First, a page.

I was actually wondering if he would be fined further, for the disparaging remarks he made about IndyCar not being able to read their own rule book, in the heat of the moment. We certainly hope that is not the case, but given how his luck has been lately, nothing would surprise me.
The second penalty came in Group 2 of Round 1, when Graham Rahal qualified P6 out of the remaining 11 cars, but lost his two fastest laps due to an interference with Jack Hawksworth. This moved Hawksworth and his No. 41 AJ Foyt Racing Honda into the Fast 12 and ended qualifying for the No. 15 crew at RLL Racing.
Rahal also thought it was a faulty call and will start in the second to last row from P20 tomorrow:
“I’m very disappointed with the ruling. We obviously have a fast race car but we’re going to have to put our heads down and try to come from behind. There is a lot of work to be done. We will give it all we can to try to come up with good strategy to help us make our way to the front.”
There are not a lot of passing opportunities at Watkins Glen International, so these starting positions are very important and outside of a pit strategy well-timed with the inevitable yellows today, the starting grid could be telling of the podium and Top 10.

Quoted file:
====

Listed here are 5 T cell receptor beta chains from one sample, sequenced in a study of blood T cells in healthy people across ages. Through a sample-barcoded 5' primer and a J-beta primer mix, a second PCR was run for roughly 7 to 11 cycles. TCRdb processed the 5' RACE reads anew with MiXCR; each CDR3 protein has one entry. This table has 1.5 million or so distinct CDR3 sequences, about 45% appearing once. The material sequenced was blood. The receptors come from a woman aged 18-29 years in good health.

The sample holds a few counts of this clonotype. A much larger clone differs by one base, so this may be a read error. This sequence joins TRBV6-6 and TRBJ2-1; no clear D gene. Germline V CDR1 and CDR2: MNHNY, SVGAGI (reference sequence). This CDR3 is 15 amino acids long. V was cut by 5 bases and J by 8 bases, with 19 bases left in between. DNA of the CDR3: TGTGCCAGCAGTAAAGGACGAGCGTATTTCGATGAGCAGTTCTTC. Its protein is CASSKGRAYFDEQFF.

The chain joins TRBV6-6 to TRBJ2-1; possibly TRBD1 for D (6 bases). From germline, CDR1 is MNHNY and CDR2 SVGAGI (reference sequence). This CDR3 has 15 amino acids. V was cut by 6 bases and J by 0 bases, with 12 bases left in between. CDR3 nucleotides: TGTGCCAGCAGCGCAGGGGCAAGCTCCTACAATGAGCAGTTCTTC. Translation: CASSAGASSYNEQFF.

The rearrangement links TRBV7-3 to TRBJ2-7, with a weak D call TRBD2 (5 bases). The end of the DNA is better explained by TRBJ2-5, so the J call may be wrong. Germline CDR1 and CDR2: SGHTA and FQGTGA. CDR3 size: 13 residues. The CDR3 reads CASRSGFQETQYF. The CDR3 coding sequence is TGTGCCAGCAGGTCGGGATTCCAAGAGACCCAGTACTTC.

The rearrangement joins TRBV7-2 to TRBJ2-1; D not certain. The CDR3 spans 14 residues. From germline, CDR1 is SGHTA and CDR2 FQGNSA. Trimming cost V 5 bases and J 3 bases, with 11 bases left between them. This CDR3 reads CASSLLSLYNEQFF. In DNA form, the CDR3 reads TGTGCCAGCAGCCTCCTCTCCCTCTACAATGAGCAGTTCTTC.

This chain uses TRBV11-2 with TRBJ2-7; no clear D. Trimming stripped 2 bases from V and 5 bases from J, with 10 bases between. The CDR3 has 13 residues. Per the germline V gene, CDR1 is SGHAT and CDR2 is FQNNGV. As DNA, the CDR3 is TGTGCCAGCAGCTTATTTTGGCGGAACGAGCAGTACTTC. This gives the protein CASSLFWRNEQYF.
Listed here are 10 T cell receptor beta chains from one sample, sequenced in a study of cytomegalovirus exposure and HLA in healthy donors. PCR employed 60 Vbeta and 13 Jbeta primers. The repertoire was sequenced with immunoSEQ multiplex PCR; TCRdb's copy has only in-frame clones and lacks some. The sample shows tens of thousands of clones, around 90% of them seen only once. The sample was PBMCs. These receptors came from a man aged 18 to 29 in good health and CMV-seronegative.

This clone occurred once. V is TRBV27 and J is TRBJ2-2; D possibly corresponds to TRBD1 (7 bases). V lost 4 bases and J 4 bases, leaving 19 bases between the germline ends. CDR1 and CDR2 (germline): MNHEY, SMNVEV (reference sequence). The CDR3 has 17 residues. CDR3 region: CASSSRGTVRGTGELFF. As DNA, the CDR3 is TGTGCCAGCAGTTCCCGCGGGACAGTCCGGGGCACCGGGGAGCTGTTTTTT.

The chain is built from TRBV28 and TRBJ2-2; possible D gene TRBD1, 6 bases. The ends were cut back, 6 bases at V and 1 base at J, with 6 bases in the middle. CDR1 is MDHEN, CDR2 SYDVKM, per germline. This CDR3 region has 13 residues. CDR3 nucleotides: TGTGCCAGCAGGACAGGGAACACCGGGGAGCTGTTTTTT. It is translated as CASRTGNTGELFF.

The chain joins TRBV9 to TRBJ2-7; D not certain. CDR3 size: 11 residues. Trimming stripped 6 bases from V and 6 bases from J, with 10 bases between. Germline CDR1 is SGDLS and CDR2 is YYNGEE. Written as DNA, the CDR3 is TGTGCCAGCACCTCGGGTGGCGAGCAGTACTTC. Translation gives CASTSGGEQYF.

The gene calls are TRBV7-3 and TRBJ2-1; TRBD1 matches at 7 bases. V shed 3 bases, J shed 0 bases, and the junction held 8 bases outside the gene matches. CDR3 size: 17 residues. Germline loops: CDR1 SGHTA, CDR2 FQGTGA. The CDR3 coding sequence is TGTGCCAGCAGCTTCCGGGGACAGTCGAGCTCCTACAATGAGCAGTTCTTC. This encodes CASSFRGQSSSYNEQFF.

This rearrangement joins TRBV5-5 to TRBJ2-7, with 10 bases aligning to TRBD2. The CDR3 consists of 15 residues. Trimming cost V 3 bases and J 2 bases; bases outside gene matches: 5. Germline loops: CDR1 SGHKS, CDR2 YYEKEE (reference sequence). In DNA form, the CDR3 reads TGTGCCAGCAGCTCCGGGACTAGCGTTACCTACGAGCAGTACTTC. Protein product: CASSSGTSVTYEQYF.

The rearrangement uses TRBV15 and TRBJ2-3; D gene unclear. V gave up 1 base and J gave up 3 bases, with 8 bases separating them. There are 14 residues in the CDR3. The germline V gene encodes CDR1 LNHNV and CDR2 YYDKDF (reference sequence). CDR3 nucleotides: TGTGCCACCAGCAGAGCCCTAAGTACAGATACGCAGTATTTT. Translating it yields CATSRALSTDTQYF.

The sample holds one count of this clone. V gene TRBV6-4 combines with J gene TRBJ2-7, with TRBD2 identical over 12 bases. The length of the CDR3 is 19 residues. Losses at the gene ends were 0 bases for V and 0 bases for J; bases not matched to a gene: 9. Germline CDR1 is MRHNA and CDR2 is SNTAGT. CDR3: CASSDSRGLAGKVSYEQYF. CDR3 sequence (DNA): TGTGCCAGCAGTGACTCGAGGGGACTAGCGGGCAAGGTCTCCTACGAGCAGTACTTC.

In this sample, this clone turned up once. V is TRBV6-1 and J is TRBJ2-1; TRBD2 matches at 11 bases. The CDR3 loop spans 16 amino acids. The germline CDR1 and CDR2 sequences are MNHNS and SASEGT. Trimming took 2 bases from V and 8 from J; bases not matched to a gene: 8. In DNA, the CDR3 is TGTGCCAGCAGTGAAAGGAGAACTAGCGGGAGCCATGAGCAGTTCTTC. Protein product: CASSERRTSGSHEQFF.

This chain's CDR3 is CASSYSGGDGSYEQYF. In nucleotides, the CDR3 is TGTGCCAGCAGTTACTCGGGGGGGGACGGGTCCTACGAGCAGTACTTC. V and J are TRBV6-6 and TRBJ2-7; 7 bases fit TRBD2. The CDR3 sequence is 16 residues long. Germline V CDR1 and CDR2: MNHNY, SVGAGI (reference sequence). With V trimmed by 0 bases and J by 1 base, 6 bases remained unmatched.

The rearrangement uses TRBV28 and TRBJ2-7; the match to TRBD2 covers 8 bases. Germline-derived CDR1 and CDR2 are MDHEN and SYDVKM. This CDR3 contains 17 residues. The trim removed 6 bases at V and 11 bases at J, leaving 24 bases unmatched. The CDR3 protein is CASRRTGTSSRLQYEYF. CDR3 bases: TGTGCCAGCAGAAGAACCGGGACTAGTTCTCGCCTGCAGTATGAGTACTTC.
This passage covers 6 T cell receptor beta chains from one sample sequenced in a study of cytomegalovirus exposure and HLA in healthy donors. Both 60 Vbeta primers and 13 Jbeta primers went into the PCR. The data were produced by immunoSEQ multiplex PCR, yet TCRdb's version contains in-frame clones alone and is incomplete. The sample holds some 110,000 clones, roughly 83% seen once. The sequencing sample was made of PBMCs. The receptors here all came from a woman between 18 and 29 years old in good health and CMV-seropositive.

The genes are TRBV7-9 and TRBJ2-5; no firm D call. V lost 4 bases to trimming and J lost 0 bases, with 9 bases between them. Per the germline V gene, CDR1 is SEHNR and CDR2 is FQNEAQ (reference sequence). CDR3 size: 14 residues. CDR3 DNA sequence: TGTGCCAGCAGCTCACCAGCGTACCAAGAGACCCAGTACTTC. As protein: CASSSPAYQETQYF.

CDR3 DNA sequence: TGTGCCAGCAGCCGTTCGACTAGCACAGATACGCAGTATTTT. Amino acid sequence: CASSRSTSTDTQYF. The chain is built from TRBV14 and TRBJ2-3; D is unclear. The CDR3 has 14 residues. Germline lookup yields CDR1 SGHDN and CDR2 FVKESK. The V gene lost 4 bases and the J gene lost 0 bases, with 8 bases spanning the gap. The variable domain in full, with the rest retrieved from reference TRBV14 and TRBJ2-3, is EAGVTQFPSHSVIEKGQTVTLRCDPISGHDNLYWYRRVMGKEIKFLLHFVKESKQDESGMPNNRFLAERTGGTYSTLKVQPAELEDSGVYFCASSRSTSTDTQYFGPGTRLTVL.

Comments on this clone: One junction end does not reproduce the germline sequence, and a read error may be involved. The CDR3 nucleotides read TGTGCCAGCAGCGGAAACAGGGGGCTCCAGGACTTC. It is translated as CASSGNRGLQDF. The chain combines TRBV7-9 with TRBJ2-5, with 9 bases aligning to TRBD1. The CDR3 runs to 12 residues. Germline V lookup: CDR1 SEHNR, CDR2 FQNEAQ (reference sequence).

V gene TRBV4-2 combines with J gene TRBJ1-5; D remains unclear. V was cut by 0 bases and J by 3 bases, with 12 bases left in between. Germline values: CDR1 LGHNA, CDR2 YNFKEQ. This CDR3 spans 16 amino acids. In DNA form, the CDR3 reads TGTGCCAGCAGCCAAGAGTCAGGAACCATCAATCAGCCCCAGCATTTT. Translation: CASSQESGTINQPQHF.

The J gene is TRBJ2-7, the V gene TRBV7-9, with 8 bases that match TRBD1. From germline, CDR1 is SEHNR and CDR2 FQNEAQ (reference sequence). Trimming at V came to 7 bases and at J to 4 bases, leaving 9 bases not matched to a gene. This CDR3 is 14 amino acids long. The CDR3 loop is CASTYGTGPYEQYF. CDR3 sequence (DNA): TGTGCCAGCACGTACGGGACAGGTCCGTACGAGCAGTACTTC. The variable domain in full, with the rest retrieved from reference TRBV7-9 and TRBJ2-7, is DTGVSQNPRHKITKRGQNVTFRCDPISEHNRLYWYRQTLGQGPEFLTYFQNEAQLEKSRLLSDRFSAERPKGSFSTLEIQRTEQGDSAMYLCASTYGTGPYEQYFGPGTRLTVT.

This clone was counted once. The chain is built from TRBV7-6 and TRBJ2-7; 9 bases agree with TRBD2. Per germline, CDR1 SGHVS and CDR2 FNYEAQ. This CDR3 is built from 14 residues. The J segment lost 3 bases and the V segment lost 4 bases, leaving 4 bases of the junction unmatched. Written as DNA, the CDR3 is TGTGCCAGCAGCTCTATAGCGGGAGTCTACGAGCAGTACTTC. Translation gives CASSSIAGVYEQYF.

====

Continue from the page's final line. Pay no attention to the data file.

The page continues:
No one was more upset and blatantly irritated by these qualifying penalties than Mikhail Aleshin. Even though he starts higher up than any of the other penalized drivers, he arguably had the most to lose by his supposed infraction.
The most recent IndyCar contest (not counting the resumption in Texas) was at Pocono Raceway, and that’s where Aleshin earned his first career pole. The Schmidt Peterson Motorsports driver of the No. 7 SMP Honda was looking for two in a row and did clock the 6th fastest lap in Round 2, advancing him to the Firestone Fast 6, and the opportunity to go for P1. That is, until the stewards reviewed the session and decided that Aleshin interfered with one of Juan Pablo Montoya’s laps. Aleshin lost his two fastest times, which according to the Russian, were identical. This moved Will Power up into P6 for Round 2 results.